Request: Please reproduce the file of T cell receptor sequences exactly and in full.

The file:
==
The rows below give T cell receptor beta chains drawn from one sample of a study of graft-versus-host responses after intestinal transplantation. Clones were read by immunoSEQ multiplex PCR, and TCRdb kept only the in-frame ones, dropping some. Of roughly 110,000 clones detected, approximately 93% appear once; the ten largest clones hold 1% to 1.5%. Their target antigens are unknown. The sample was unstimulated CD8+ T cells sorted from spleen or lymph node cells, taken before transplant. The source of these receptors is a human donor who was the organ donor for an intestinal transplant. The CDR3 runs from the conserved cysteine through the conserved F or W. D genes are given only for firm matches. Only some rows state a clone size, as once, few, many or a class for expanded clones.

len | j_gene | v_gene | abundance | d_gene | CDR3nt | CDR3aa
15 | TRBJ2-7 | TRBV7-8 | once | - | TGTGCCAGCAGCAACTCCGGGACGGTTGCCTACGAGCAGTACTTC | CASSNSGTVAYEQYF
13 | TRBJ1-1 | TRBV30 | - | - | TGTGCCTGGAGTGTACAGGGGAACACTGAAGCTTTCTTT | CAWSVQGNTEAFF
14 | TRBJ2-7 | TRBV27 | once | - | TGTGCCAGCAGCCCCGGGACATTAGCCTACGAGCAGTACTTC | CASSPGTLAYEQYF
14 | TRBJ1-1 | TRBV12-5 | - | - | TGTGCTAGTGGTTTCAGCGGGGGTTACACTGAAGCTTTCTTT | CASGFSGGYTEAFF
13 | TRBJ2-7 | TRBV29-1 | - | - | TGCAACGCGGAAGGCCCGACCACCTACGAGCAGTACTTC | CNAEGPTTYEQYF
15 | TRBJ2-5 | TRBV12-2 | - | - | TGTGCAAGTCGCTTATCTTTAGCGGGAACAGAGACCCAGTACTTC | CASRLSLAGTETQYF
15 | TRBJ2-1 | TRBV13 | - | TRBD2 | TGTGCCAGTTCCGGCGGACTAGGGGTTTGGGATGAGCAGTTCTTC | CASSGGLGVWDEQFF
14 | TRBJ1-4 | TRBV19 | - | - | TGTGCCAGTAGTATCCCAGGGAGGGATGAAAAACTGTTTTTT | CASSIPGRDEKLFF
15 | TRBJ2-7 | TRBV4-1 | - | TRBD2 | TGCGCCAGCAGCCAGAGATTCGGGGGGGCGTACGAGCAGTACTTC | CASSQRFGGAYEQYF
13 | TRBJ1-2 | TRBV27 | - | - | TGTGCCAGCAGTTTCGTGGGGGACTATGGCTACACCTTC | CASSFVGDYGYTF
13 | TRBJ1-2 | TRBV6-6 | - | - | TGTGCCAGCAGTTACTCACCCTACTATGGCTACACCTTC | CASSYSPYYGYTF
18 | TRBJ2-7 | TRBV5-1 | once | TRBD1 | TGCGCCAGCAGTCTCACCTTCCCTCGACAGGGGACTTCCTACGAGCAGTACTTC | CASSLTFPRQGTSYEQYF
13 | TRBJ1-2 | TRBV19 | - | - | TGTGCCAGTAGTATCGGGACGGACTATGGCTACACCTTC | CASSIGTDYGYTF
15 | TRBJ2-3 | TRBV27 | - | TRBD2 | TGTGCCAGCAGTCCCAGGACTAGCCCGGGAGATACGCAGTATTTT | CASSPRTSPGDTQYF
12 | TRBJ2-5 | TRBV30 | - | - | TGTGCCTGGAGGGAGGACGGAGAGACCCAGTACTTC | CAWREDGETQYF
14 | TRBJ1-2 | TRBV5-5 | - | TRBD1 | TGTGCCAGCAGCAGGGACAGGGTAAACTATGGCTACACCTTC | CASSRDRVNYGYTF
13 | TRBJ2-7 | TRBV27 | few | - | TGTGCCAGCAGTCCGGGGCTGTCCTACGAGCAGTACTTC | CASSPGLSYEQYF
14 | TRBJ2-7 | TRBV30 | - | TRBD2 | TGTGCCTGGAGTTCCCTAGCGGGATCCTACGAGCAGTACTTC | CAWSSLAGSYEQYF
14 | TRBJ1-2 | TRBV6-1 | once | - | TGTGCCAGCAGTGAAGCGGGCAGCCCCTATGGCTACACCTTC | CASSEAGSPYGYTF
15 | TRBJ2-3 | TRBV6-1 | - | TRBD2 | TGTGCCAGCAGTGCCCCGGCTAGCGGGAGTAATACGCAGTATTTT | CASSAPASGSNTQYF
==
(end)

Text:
The rows below give T cell receptor beta chains drawn from one sample of a study of graft-versus-host responses after intestinal transplantation. Clones were read by immunoSEQ multiplex PCR, and TCRdb kept only the in-frame ones, dropping some. Of roughly 110,000 clones detected, approximately 93% appear once; the ten largest clones hold 1% to 1.5%. Their target antigens are unknown. The sample was unstimulated CD8+ T cells sorted from spleen or lymph node cells, taken before transplant. The source of these receptors is a human donor who was the organ donor for an intestinal transplant. The CDR3 runs from the conserved cysteine through the conserved F or W. D genes are given only for firm matches. Only some rows state a clone size, as once, few, many or a class for expanded clones.

len | j_gene | v_gene | abundance | d_gene | CDR3nt | CDR3aa
15 | TRBJ2-7 | TRBV7-8 | once | - | TGTGCCAGCAGCAACTCCGGGACGGTTGCCTACGAGCAGTACTTC | CASSNSGTVAYEQYF
13 | TRBJ1-1 | TRBV30 | - | - | TGTGCCTGGAGTGTACAGGGGAACACTGAAGCTTTCTTT | CAWSVQGNTEAFF
14 | TRBJ2-7 | TRBV27 | once | - | TGTGCCAGCAGCCCCGGGACATTAGCCTACGAGCAGTACTTC | CASSPGTLAYEQYF
14 | TRBJ1-1 | TRBV12-5 | - | - | TGTGCTAGTGGTTTCAGCGGGGGTTACACTGAAGCTTTCTTT | CASGFSGGYTEAFF
13 | TRBJ2-7 | TRBV29-1 | - | - | TGCAACGCGGAAGGCCCGACCACCTACGAGCAGTACTTC | CNAEGPTTYEQYF
15 | TRBJ2-5 | TRBV12-2 | - | - | TGTGCAAGTCGCTTATCTTTAGCGGGAACAGAGACCCAGTACTTC | CASRLSLAGTETQYF
15 | TRBJ2-1 | TRBV13 | - | TRBD2 | TGTGCCAGTTCCGGCGGACTAGGGGTTTGGGATGAGCAGTTCTTC | CASSGGLGVWDEQFF
14 | TRBJ1-4 | TRBV19 | - | - | TGTGCCAGTAGTATCCCAGGGAGGGATGAAAAACTGTTTTTT | CASSIPGRDEKLFF
15 | TRBJ2-7 | TRBV4-1 | - | TRBD2 | TGCGCCAGCAGCCAGAGATTCGGGGGGGCGTACGAGCAGTACTTC | CASSQRFGGAYEQYF
13 | TRBJ1-2 | TRBV27 | - | - | TGTGCCAGCAGTTTCGTGGGGGACTATGGCTACACCTTC | CASSFVGDYGYTF
13 | TRBJ1-2 | TRBV6-6 | - | - | TGTGCCAGCAGTTACTCACCCTACTATGGCTACACCTTC | CASSYSPYYGYTF
18 | TRBJ2-7 | TRBV5-1 | once | TRBD1 | TGCGCCAGCAGTCTCACCTTCCCTCGACAGGGGACTTCCTACGAGCAGTACTTC | CASSLTFPRQGTSYEQYF
13 | TRBJ1-2 | TRBV19 | - | - | TGTGCCAGTAGTATCGGGACGGACTATGGCTACACCTTC | CASSIGTDYGYTF
15 | TRBJ2-3 | TRBV27 | - | TRBD2 | TGTGCCAGCAGTCCCAGGACTAGCCCGGGAGATACGCAGTATTTT | CASSPRTSPGDTQYF
12 | TRBJ2-5 | TRBV30 | - | - | TGTGCCTGGAGGGAGGACGGAGAGACCCAGTACTTC | CAWREDGETQYF
14 | TRBJ1-2 | TRBV5-5 | - | TRBD1 | TGTGCCAGCAGCAGGGACAGGGTAAACTATGGCTACACCTTC | CASSRDRVNYGYTF
13 | TRBJ2-7 | TRBV27 | few | - | TGTGCCAGCAGTCCGGGGCTGTCCTACGAGCAGTACTTC | CASSPGLSYEQYF
14 | TRBJ2-7 | TRBV30 | - | TRBD2 | TGTGCCTGGAGTTCCCTAGCGGGATCCTACGAGCAGTACTTC | CAWSSLAGSYEQYF
14 | TRBJ1-2 | TRBV6-1 | once | - | TGTGCCAGCAGTGAAGCGGGCAGCCCCTATGGCTACACCTTC | CASSEAGSPYGYTF
15 | TRBJ2-3 | TRBV6-1 | - | TRBD2 | TGTGCCAGCAGTGCCCCGGCTAGCGGGAGTAATACGCAGTATTTT | CASSAPASGSNTQYF